Halloween, elections, ‘Beauty and the Beef’


Editor’s note — We’re continuing our tradition of taking a look back each Saturday at some of the important, interesting or even odd events as they were reported during the same week throughout the years, along with interesting advertising features from back in the day.

This week in 1892, the Hillsboro Gazette reported that with election day approaching, the Highland County sheriff was required to give notice that the day for casting ballots had been established as the first Tuesday after the first Monday in November.

The Democratic-leaning local newspaper urged its readers to elect Grover Cleveland and Adlai Stevenson as president and vice-president of the United States.

Cold weather, snow, rain and mud were coming, or so said the advertisement from Chas. Haynes Clothing Store, and they had blankets for 85 cents and up, wool shawls starting at $1.25 and special prices on women’s and children’s hosiery.

Over at the Bee Hive Store on North High Street, good substantial footwear and clothing for the cold winter months ahead was on sale, with “good goods at low prices.”

In news from Lynchburg, Alvin Cloud of Crawford County was visiting relatives, Charles Troutwine had returned from Illinois and was looking up friends from long ago, and William Malone and Kate Chaney were married.

At A.K. Kelly, two doors north of the town clock, jelly cake tins, scrub brushes and lamp chimneys were a nickle; hatchets, lunch baskets and feather dusters were a dime; and flour sifters and cuspidors were 15 cents.

This week in 1920, the Hillsboro Dispatch, being a Republican newspaper, urged voters to elect Robert Schweinsberger as Highland County sheriff, Clark Holladay as prosecutor, and to put a check mark next to the names of Ruble, Mullenix and Smith for county commissioners.

In Leesburg news, school superintendent W.H. Vance of Hillsboro and E.E. Richards visited the public school, and Walter Cunningham purchased the Anders property on Railroad Street and would be moving in the first of November.

At the Forum Theatre, “the home of all that’s best in photoplays,” was showing the comedy drama “Two Weeks,” starring Constance Talmadge in a tale of Broadway chorus girls and their adventures with three country bachelors.

There was a big promotion in the paper, with subscribers urged to enter a contest to “ride on the wings of opportunity in the lap of luxury.” Lucky readers could win a new 1920 Chevrolet touring car, sticker priced at $1,463.

At Cline’s Five and Dime Store, jet oil shoe polish in the big eight-ounce can was 11 cents, women’s winter union suits were 99 cents, and slop jars, a necessity in every home, were priced to go at 98 cents complete with lid.

In the classified ads, Miss May Cummings of Hillsboro had a 1920 Ford sedan for sale, with an Atwater Kent ignition system, Schebler carburetor, new tires and extra equipment, for $750.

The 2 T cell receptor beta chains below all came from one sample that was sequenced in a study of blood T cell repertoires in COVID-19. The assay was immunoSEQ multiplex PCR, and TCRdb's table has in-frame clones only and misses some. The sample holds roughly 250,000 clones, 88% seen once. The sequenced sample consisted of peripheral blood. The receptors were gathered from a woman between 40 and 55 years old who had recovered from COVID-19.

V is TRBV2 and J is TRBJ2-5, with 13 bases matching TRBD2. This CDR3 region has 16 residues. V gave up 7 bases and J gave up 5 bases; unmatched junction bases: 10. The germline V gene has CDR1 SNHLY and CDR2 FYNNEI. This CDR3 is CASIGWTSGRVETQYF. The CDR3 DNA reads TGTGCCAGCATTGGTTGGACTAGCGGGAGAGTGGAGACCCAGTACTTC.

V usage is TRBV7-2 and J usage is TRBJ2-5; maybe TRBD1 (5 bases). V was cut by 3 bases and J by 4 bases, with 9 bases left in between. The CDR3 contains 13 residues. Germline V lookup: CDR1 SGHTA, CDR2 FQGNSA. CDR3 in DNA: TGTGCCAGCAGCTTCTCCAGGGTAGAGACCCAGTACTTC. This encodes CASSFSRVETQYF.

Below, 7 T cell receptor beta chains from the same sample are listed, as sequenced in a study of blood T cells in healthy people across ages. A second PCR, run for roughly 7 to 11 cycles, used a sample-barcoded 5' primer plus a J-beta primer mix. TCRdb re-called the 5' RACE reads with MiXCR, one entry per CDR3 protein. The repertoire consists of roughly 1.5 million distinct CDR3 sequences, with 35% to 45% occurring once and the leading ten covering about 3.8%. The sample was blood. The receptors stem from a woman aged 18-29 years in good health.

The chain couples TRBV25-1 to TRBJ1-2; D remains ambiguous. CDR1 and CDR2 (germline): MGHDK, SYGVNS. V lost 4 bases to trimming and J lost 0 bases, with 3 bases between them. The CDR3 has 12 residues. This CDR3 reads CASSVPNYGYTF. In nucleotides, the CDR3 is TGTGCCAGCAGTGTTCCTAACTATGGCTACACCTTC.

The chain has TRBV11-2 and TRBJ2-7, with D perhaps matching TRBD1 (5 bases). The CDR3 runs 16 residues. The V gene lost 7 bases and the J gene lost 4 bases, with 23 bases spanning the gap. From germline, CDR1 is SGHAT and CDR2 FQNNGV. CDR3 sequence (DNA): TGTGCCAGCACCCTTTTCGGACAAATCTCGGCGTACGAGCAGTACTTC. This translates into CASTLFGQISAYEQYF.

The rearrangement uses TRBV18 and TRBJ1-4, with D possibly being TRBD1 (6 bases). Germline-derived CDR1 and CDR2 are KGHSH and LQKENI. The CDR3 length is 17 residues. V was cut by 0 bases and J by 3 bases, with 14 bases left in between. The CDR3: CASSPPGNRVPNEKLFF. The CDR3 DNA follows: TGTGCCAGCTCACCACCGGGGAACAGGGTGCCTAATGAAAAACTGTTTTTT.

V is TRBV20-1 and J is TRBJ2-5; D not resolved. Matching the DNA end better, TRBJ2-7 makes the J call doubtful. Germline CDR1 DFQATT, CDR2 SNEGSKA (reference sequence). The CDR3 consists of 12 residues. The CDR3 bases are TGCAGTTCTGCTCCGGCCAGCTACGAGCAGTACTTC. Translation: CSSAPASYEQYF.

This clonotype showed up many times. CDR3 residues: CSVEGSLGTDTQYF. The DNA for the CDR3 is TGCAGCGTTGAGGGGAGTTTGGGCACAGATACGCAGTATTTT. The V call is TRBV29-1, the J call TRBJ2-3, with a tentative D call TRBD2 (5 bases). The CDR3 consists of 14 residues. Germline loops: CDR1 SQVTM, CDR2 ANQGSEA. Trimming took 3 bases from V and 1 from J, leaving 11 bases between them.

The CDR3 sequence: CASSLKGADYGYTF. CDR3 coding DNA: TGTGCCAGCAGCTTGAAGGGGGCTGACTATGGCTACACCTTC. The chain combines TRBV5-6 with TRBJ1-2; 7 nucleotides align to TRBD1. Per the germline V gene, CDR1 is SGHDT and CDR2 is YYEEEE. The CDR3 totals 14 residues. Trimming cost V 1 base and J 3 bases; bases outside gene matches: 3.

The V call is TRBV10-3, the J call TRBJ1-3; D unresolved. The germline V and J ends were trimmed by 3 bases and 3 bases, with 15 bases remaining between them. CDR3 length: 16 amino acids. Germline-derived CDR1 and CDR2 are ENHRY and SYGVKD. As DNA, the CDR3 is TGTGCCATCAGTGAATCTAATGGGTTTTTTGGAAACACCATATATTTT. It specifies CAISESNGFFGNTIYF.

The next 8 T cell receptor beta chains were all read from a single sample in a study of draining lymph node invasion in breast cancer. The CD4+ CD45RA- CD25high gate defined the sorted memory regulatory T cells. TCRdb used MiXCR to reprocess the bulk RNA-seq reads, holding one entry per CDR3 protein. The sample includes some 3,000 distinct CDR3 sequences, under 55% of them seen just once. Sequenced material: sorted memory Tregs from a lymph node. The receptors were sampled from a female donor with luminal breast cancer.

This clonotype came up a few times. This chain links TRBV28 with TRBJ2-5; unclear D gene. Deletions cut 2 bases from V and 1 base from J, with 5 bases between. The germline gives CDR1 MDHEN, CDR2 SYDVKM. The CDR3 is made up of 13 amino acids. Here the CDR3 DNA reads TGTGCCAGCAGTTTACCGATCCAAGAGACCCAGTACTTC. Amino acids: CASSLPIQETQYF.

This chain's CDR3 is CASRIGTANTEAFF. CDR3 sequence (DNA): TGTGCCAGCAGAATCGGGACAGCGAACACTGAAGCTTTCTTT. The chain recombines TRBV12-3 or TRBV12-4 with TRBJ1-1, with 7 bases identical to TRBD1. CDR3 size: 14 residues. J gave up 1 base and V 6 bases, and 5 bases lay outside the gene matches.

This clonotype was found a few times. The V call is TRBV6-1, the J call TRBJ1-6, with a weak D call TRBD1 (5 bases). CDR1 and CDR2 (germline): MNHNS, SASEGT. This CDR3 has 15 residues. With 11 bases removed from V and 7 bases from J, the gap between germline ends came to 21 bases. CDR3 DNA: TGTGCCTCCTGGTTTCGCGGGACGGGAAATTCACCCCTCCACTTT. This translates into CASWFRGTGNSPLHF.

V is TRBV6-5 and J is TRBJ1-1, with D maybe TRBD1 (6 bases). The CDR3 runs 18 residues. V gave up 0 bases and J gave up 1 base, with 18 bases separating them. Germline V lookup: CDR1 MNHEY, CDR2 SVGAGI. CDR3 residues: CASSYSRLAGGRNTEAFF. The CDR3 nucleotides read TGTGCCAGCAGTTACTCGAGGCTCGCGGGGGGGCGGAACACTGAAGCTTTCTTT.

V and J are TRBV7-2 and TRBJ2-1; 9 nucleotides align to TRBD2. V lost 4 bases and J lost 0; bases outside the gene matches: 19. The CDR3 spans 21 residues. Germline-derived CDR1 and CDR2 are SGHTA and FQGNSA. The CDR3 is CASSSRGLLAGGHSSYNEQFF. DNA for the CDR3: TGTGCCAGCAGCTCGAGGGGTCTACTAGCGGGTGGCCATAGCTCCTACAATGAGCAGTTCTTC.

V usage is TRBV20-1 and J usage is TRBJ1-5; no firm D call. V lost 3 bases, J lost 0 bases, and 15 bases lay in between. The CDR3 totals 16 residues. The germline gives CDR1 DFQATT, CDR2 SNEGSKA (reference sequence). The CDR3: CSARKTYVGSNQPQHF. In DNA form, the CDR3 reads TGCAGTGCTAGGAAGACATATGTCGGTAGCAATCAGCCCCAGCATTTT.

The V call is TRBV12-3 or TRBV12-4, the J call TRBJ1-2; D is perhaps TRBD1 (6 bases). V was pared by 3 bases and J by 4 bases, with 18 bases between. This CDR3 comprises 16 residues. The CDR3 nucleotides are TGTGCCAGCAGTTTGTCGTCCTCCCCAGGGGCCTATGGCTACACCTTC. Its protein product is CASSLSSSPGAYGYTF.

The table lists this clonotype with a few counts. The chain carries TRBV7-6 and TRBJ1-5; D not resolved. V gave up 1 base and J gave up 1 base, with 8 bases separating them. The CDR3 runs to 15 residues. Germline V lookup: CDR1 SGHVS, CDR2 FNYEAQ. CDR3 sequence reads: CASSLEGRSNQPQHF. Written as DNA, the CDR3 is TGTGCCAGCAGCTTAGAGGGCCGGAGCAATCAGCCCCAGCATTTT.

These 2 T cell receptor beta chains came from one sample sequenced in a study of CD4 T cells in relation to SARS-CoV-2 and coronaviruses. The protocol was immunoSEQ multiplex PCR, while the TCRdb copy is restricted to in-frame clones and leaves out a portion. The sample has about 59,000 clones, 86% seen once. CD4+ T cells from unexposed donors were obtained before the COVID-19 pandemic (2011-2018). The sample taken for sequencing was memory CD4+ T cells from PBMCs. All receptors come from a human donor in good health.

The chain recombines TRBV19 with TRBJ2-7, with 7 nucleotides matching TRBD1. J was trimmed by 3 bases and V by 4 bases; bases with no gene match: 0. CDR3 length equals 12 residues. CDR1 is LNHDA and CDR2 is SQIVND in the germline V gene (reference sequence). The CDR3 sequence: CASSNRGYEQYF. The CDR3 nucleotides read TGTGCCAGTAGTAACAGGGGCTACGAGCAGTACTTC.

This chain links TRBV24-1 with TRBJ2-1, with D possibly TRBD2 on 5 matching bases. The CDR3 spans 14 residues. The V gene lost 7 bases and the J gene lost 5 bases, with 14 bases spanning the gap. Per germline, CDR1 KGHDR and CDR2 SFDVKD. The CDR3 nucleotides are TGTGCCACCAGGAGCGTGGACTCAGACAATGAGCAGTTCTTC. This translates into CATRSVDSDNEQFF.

This week in 1947, the Hillsboro Press-Gazette featured a front page picture of the Hillsboro High School homecoming queen and her court. Queen Jewell Penn was shown with attendants Wilma Whisman, Ann Roush, Barbara Prodmore and Mary Alice Bennett.

Everything was in readiness for what the paper called a “huge Halloween parade and Lions Club celebration,” which was set to start Friday at 7:30 p.m. with the lineup continuing around the courthouse to a platform on the public square.

The cast had been named for the Hillsboro High School junior class play, scheduled for Nov. 21 in the school auditorium. The play was entitled “The Beauty and the Beef,” with a cast of 25 students, starring Mary Kesler, Grant Layman, Helen Head, Gene Morrow, Bill Siddons, Frances Bryan and Duane Miller as “Beef.”

The Colony Theatre in Hillsboro was in the Halloween spirit with a midnight “Spook Show,” featuring the chiller “The Missing Corpse” plus Laurel and Hardy in “Me and My Pal. All seats were 50 cents.

Four area Ashland service stations advised motorists to make their car “ship-shape” for winter driving with Ashland’s changeover service. You could stop into Shaffer’s Service Station at Main and Oak or visit Earl McComas on South High Street in Hillsboro.

In news from Pricetown, it was reported that there were 133 in Sunday School the previous Sunday morning, with an offering of $9.98, and the Win-A-Couple Class was sponsoring a Halloween social Friday night, Oct. 31 with lunch and refreshments served.

This week in 1985, the Hillsboro Press-Gazette reported that five of the Hillsboro city council candidates participated in the local firemen’s union “Meet the Candidates” forum. Pictured on the front page was Phil McElwee, Sam Barnhouse, moderator Bill Couch, Jay Cooper, Russell Lowell and Jeanne Whitley.

At the Colony Theatre, it was the last week for “Godzilla 1985” to make way for Pee-Wee Herman in “Pee-Wee’s Big Adventure.” Thursday was Bargain Night with all seats $2.

The writer of the weekly “Smoke Signals” column for the school year, Sean McDonough, said the rowdy pep rally held the previous Friday in the Hillsboro High School gym was the reason the Tribe defeated the McClain Tigers in the annual football rivalry.

The Hillsboro Jaycees haunted barn at the fairgrounds was guaranteed to “scare the YELL out of you!” Admission was $2 for the fright of your life.

Christmas was coming and “The Saving Place,” the Hillsboro Kmart, had artificial trees for $29.96 and all the decorations budget priced. You could also get an early jump on the holiday shopping season at Fairley Hardware, “where the ‘T’ stands for True, and that means Value.”

Yvette Zimmerman of Hillsboro had been chosen as a Morehead State University student alumni ambassador for the 1985-86 school year. The Morehead senior was chosen through interviews and academic achievement.

Reach Tim Colliver at 937-402-2571.

A look backat news items through the years

By Tim Colliver


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